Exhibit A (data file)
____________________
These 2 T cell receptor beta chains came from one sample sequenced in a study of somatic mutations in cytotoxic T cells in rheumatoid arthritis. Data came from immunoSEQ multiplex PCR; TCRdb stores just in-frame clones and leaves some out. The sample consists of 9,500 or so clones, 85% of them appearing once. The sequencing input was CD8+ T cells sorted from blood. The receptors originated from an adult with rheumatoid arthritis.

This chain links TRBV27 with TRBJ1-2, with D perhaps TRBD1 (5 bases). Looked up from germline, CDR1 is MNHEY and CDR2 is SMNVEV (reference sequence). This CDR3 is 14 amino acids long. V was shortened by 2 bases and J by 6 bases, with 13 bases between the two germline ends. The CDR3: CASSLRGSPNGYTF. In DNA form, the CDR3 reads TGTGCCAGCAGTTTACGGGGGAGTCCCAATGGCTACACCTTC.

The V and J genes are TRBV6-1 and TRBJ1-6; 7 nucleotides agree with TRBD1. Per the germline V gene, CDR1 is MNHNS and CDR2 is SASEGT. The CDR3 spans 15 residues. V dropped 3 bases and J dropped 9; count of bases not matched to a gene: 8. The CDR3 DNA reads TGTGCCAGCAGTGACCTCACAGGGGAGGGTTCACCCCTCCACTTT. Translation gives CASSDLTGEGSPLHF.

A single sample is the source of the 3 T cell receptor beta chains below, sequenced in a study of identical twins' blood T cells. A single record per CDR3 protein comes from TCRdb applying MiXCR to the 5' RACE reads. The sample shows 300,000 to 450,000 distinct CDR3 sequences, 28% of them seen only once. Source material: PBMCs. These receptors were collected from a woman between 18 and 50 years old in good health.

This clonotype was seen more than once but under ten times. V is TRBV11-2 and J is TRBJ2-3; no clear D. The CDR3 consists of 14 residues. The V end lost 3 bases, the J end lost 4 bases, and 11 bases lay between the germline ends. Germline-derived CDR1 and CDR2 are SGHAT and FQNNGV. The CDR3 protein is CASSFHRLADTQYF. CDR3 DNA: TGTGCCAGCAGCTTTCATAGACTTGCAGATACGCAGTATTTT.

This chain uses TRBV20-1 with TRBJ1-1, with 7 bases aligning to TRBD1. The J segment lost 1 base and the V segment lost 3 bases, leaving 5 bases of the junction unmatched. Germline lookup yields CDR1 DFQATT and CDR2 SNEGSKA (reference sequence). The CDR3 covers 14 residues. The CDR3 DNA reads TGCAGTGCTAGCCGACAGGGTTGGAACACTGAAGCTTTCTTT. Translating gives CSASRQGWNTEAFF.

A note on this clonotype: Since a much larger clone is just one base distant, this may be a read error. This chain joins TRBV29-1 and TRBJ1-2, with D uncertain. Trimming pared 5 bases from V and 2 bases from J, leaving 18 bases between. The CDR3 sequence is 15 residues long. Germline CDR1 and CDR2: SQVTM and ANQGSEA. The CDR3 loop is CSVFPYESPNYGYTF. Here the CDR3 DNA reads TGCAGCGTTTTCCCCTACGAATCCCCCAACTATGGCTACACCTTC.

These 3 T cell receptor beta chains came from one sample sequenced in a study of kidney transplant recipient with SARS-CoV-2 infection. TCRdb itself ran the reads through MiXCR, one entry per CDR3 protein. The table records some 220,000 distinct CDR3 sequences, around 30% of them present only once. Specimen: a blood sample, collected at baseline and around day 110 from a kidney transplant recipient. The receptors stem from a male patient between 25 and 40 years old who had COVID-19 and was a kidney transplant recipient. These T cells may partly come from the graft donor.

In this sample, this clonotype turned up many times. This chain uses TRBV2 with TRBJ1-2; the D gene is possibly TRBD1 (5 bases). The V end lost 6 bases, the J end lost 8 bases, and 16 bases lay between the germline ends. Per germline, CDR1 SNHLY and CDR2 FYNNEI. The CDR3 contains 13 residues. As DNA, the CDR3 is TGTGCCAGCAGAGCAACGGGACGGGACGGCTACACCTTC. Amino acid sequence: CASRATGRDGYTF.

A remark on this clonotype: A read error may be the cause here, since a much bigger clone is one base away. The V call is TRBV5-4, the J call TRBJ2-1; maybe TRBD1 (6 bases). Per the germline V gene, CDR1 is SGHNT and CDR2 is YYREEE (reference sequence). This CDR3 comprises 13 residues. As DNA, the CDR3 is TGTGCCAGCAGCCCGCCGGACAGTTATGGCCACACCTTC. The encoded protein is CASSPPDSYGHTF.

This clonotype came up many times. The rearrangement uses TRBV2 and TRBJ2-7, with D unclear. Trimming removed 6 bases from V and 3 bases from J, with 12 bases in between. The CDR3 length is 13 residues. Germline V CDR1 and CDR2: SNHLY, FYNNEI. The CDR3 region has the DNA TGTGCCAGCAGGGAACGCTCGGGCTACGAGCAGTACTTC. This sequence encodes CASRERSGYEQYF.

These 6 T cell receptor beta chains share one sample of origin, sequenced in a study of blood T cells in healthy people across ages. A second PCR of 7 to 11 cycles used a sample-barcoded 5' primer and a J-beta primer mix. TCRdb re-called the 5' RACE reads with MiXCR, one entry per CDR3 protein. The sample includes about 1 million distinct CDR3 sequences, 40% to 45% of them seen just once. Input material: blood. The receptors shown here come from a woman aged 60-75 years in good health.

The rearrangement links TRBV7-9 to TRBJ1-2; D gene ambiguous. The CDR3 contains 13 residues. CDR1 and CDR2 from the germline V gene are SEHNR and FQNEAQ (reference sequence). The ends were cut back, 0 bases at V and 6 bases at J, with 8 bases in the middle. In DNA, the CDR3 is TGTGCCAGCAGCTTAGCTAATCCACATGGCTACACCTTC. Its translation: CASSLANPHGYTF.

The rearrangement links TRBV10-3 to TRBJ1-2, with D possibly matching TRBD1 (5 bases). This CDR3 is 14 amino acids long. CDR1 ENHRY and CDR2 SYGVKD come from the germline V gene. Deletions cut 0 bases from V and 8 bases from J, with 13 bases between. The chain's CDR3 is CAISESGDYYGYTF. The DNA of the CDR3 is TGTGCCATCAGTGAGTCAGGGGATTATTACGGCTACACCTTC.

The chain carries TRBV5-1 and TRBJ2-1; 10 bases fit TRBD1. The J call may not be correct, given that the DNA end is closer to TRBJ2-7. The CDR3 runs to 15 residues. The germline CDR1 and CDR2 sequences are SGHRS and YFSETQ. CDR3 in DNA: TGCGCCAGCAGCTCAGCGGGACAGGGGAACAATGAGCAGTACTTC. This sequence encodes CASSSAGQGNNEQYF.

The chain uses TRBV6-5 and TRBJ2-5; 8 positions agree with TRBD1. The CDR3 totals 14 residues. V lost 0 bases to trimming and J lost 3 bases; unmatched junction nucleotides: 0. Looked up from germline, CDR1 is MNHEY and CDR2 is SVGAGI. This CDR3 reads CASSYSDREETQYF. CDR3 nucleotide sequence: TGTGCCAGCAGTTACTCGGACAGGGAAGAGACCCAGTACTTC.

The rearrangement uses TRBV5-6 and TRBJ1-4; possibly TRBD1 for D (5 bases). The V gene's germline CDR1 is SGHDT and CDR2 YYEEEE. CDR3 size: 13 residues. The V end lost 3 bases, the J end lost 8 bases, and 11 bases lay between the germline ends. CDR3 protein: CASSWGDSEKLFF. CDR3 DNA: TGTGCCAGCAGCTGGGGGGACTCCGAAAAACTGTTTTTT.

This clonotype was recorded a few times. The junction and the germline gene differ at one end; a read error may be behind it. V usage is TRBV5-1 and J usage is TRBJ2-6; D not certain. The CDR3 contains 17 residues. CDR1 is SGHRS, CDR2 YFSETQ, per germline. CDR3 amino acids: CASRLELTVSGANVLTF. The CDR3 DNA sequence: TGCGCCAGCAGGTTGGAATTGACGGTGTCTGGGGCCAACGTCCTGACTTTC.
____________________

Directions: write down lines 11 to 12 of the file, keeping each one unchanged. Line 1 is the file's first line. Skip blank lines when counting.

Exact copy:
This clonotype came up many times. The rearrangement uses TRBV2 and TRBJ2-7, with D unclear. Trimming removed 6 bases from V and 3 bases from J, with 12 bases in between. The CDR3 length is 13 residues. Germline V CDR1 and CDR2: SNHLY, FYNNEI. The CDR3 region has the DNA TGTGCCAGCAGGGAACGCTCGGGCTACGAGCAGTACTTC. This sequence encodes CASRERSGYEQYF.

These 6 T cell receptor beta chains share one sample of origin, sequenced in a study of blood T cells in healthy people across ages. A second PCR of 7 to 11 cycles used a sample-barcoded 5' primer and a J-beta primer mix. TCRdb re-called the 5' RACE reads with MiXCR, one entry per CDR3 protein. The sample includes about 1 million distinct CDR3 sequences, 40% to 45% of them seen just once. Input material: blood. The receptors shown here come from a woman aged 60-75 years in good health.